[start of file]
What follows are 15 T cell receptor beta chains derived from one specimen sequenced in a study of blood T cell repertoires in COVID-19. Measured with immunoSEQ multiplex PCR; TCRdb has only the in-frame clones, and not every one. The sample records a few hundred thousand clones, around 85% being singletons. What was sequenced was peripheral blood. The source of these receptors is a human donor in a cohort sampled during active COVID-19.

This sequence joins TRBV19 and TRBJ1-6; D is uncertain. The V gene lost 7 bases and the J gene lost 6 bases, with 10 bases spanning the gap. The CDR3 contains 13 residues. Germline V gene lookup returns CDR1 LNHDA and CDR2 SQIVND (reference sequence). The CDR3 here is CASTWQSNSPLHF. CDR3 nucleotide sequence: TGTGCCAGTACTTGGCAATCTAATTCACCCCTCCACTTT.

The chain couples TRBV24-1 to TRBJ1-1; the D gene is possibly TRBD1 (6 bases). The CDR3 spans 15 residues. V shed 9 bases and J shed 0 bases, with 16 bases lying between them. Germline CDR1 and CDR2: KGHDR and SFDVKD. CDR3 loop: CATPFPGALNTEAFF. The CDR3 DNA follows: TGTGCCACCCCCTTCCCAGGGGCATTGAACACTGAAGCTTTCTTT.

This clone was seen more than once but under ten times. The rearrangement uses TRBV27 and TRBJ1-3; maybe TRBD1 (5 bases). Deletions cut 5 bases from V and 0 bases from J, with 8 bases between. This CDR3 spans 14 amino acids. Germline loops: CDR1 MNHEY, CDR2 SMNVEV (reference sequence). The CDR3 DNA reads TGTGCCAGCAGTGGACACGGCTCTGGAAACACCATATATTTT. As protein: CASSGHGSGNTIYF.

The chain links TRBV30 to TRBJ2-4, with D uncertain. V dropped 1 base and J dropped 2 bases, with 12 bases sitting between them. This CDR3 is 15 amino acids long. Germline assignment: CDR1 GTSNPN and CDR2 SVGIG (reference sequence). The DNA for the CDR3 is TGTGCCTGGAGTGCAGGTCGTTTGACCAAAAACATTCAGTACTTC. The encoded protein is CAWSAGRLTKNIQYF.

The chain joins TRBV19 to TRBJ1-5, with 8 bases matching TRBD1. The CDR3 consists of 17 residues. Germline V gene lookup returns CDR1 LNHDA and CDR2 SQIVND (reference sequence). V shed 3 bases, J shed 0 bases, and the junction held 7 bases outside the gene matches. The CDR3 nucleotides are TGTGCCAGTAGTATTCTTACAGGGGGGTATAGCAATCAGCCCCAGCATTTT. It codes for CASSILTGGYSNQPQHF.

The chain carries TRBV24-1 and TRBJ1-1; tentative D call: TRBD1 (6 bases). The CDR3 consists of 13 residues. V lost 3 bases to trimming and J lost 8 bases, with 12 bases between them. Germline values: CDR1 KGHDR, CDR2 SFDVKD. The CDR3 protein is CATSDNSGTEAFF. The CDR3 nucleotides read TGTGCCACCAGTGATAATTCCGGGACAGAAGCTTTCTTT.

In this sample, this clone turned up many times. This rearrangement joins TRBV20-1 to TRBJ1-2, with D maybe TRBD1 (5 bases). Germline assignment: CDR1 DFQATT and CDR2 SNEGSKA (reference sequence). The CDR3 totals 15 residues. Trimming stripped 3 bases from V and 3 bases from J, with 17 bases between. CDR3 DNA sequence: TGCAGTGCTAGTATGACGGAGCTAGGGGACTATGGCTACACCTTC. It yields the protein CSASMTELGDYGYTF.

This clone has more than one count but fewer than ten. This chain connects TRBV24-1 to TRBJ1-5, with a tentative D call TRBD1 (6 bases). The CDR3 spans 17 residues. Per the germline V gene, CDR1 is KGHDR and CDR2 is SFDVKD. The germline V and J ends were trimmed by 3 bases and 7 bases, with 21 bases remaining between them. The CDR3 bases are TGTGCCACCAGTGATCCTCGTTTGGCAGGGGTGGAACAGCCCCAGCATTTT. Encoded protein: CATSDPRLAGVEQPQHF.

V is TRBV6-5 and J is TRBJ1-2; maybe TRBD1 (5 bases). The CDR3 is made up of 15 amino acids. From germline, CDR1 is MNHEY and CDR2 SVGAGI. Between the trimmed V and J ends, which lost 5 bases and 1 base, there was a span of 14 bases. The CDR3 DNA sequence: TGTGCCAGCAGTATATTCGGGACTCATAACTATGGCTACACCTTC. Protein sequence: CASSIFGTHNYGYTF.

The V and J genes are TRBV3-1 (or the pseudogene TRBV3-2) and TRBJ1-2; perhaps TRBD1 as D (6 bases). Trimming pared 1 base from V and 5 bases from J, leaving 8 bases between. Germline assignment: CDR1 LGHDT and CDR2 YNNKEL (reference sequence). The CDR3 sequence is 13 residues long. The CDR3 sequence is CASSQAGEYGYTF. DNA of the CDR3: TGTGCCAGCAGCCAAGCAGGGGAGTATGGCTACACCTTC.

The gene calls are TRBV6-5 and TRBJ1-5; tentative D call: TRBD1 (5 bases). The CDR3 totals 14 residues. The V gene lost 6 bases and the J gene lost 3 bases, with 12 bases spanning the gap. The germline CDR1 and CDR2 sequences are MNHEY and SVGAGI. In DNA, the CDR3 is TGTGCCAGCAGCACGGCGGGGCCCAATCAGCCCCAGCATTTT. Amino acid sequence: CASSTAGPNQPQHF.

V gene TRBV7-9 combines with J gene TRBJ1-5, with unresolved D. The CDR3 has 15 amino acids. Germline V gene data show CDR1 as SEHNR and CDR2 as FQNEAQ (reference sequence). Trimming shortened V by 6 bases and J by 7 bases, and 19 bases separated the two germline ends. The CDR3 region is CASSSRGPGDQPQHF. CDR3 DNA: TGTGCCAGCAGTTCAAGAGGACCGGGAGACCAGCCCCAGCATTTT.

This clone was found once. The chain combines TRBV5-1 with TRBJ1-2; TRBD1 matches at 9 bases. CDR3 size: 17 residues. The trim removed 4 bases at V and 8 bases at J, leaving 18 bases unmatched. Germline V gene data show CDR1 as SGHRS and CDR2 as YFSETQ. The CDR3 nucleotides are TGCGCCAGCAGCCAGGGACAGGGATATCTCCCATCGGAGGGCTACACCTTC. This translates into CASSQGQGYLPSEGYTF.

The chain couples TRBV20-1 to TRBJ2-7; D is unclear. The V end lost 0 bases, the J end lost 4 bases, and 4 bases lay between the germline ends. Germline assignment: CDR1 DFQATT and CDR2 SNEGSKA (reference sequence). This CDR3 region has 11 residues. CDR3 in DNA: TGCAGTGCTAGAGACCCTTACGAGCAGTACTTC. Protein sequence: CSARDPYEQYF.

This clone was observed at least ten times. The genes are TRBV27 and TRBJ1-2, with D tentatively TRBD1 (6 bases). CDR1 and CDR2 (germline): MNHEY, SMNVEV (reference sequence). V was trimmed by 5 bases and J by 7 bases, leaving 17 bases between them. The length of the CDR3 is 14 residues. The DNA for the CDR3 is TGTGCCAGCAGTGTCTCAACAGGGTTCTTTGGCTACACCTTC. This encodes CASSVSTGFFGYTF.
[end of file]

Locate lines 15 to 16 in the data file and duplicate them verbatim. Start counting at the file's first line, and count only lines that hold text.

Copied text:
The chain couples TRBV20-1 to TRBJ2-7; D is unclear. The V end lost 0 bases, the J end lost 4 bases, and 4 bases lay between the germline ends. Germline assignment: CDR1 DFQATT and CDR2 SNEGSKA (reference sequence). This CDR3 region has 11 residues. CDR3 in DNA: TGCAGTGCTAGAGACCCTTACGAGCAGTACTTC. Protein sequence: CSARDPYEQYF.

This clone was observed at least ten times. The genes are TRBV27 and TRBJ1-2, with D tentatively TRBD1 (6 bases). CDR1 and CDR2 (germline): MNHEY, SMNVEV (reference sequence). V was trimmed by 5 bases and J by 7 bases, leaving 17 bases between them. The length of the CDR3 is 14 residues. The DNA for the CDR3 is TGTGCCAGCAGTGTCTCAACAGGGTTCTTTGGCTACACCTTC. This encodes CASSVSTGFFGYTF.